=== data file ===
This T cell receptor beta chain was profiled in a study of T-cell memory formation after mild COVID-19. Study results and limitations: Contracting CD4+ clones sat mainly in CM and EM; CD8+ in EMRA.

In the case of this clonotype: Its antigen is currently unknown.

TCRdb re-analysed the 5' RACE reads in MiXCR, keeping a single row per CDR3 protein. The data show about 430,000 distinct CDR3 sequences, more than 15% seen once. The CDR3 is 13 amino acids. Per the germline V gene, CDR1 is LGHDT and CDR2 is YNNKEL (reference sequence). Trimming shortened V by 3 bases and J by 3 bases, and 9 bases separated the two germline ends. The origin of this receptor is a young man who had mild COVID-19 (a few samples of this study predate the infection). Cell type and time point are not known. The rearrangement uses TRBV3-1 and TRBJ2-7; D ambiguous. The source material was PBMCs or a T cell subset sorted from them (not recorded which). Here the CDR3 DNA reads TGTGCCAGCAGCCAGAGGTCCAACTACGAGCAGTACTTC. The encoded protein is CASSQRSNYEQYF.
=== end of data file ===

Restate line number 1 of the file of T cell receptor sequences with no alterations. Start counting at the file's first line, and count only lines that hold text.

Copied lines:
This T cell receptor beta chain was profiled in a study of T-cell memory formation after mild COVID-19. Study results and limitations: Contracting CD4+ clones sat mainly in CM and EM; CD8+ in EMRA.